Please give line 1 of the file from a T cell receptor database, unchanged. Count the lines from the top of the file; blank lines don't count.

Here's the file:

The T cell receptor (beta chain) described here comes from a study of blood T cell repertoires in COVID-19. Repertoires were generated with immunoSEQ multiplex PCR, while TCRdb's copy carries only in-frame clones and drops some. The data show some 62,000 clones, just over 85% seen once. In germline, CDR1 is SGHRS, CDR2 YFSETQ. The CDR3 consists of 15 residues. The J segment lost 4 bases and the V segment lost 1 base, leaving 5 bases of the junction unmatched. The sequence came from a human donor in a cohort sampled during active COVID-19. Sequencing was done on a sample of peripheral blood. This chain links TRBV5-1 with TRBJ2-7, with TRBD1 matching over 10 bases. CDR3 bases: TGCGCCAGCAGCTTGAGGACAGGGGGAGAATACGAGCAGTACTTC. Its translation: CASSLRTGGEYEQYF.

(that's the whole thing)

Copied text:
The T cell receptor (beta chain) described here comes from a study of blood T cell repertoires in COVID-19. Repertoires were generated with immunoSEQ multiplex PCR, while TCRdb's copy carries only in-frame clones and drops some. The data show some 62,000 clones, just over 85% seen once. In germline, CDR1 is SGHRS, CDR2 YFSETQ. The CDR3 consists of 15 residues. The J segment lost 4 bases and the V segment lost 1 base, leaving 5 bases of the junction unmatched. The sequence came from a human donor in a cohort sampled during active COVID-19. Sequencing was done on a sample of peripheral blood. This chain links TRBV5-1 with TRBJ2-7, with TRBD1 matching over 10 bases. CDR3 bases: TGCGCCAGCAGCTTGAGGACAGGGGGAGAATACGAGCAGTACTTC. Its translation: CASSLRTGGEYEQYF.